Progress: Stack has stated that their internal guidance was to almost never consult with moderators about actions taken, due to a belief that moderators want to moderate and are not interested in justifying their actions to staff. We have established that the vast majority of moderators would welcome any questions about their actions and be more than willing to explain - or, even better, to train CMs in how to figure out why those actions were taken. Stack Exchange Inc. will revise their internal guidance to reflect this.

Issue: Stack Exchange, Inc. made inappropriate comments to the press.
Progress: We are debating this issue and have not yet reached a conclusion. Stack is so far unwilling to agree to a blanket policy of "no comment" when asked for comment on anything involving moderators; we are considering what our options are here. Stack Exchange, Inc. would like to keep open the option of commenting on general moderator actions not taken by an individual; the representatives are pushing for Stack to refrain commenting even about groups of moderators. Stack has also indicated that they think it would be unfair for the company to be bound to not comment while individual moderators are free to comment, citing my own personal statements to the press. I've reminded them that they are a billion-dollar company, while we are a group of volunteers.

Issue: There is no recourse if Stack Exchange, Inc. breaks the Moderator Agreement.
Progress: Frankly, there's been no progress. It was floated that a group such as the Moderator Council should have the authority to rule that an action taken by Stack Exchange, Inc. broke the Agreement, and is so rendered null and void; however, the Mod Council is currently defunct and is unlikely to be revived. We have not resolved this to any degree; suggestions are welcome.

  • 27
    I completely missed your post with the regular updates. Now I'm following that
    – pierpy
    Jun 28, 2023 at 9:08
  • 11
    "Stack Exchange, Inc. must communicate, gather feedback, and act on that feedback before making major policy or software changes to the public platform." - not quite sure if that means public communication or just speaking to mods, but whatever promise they make here will be enthusiastically broken faster than you can write an angry meta post anyways. We were promised lots of times that next time proper procedures would be followed as response to an outrage over uncommunicated changes. Instead, this got consistently worse over the years, so I don't expect any significant change here.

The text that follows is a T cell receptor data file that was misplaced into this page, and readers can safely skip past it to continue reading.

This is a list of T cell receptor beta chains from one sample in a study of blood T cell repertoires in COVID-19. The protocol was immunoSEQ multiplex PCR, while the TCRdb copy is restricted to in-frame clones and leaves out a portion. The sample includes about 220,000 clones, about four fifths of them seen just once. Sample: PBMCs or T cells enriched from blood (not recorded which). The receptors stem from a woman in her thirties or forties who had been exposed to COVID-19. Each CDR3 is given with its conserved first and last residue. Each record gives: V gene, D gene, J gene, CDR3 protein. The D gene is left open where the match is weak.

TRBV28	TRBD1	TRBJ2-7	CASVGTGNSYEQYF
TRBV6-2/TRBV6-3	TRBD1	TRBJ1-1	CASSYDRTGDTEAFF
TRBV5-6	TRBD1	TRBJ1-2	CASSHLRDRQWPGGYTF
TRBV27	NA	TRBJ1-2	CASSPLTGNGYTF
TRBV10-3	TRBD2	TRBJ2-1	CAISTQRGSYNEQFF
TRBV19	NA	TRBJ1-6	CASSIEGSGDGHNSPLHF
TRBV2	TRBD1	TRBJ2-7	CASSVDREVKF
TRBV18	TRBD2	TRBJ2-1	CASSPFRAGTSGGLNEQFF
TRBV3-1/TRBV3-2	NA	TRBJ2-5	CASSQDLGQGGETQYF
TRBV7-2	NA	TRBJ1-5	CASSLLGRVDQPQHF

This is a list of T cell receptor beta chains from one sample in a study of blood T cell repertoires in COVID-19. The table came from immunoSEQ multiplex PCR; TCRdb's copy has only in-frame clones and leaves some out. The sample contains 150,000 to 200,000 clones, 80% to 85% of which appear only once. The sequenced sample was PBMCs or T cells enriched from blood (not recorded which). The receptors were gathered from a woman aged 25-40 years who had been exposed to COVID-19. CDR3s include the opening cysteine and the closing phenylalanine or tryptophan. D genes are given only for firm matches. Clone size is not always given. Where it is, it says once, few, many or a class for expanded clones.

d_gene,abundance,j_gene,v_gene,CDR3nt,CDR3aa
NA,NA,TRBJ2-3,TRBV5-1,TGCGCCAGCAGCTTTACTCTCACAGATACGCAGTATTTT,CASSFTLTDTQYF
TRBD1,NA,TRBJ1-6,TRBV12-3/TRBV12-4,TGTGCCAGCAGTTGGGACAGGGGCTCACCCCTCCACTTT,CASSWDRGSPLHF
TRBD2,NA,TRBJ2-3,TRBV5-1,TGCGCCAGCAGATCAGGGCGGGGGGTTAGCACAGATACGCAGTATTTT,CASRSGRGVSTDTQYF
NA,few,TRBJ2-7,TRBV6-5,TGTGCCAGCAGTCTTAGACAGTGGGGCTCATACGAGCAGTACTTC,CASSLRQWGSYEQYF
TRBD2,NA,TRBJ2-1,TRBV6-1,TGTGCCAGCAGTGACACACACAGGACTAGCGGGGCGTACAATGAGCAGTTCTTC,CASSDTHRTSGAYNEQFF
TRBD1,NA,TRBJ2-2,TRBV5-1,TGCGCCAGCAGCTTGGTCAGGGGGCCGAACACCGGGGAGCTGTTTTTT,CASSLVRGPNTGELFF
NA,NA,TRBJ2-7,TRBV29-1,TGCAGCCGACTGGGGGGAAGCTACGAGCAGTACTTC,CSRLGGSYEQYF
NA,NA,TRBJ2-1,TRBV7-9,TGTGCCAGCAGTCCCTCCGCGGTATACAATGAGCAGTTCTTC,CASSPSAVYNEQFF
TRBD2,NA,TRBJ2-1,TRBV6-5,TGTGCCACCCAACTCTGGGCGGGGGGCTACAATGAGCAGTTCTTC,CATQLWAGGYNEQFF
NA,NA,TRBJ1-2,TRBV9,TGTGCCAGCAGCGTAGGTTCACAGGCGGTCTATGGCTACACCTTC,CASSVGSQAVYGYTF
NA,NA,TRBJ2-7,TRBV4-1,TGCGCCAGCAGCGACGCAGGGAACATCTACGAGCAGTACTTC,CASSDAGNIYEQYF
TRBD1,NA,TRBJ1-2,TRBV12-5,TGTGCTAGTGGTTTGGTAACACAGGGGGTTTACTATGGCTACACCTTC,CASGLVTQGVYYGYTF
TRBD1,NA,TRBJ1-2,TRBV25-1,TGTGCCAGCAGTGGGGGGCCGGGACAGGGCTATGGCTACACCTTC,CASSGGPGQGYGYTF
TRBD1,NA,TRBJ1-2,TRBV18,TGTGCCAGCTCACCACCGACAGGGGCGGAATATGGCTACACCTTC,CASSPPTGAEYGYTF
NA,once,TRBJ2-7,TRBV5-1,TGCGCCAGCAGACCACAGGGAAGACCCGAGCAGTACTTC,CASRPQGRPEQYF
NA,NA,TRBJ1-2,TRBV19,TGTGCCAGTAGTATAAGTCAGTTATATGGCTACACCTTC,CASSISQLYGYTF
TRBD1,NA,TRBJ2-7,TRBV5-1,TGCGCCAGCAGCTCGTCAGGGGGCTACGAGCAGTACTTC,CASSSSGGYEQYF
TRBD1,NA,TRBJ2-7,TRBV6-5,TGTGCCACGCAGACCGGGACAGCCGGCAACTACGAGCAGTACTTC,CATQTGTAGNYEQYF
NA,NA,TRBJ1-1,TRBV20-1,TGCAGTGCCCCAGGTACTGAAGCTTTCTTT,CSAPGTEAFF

– l4mpi
    Jun 28, 2023 at 10:51
  • 3
    @l4mpi - Both public and mod communication. It's looking likely that any major policy changes will be required by the mod agreement (so contractually obligated) to go through a minimum seven-day review period by moderators. While that's the bare minimum, we're also pushing for much more general interaction and feedback gathering.
    – Mithical
    Jun 28, 2023 at 11:10
  • The contrast of the voting buttons is much better 8-)) Jun 28, 2023 at 11:32
  • 3
    @Mithical and as you wrote yourself, "There is no recourse if Stack Exchange, Inc. breaks the Moderator Agreement" and there's currently no path forward for that issue, so "contractually obligated" doesn't seem to carry much weight. Also, you only mention policy changes - for software changes I can never see this happen, if the CEO wants the next hype thing in production yesterday, they're going to inform the community after the fact.
    – l4mpi
    Jun 28, 2023 at 11:35
  • 12
    We are workshopping some potential ways to slap Stack's wrist if they do violate the agreement, @l4mpi; hopefully I'll be able to share some progress soon.
    – Mithical
    Jun 28, 2023 at 11:39
  • 1
    @nvoigt: I'm a passer-by in there and I don't think we're talking on the level of bodily harm or anything like that that would give cause to escalate to some enforcement body. But honestly, it is what it is and we're movin' forward with the next rep.
    – Makoto
    Jun 28, 2023 at 21:59
  • 6
    @nvoigt in 2023 safe == no feelings hurt, so yea, a lot of un-safeness
    – mxmissile
    Jun 29, 2023 at 1:42
  • 11
    Glad to see some progress, but I can't help but feel that without recourse if Stack Exchange, Inc. breaks the Moderator Agreement the entire thing may not be worth the pixels it is displayed with. We have seen that SE changes their mind on agreements and promises when it suits them, and I don't trust them not to continue to do so in the future. "I am altering the Deal, pray I don't alter it any further." is not a basis for a good relationship.
    – CharonX
    Jun 29, 2023 at 9:50
  • "no recourse if Stack Exchange, Inc. breaks the Moderator Agreement." The nuclear option is to put it to the vote on meta stack exchange. I'd rather have a much better choice than that one.
    – Joshua
    Jun 29, 2023 at 17:25
  • 2
    @nvoigt: I generated the interpretation that being the negotiator was creating an unsafe work environment on corporate side.
    – Joshua
    Jun 29, 2023 at 17:28
  • @Joshua how do you have a fair vote when you don't control the voting platform? Jun 30, 2023 at 3:21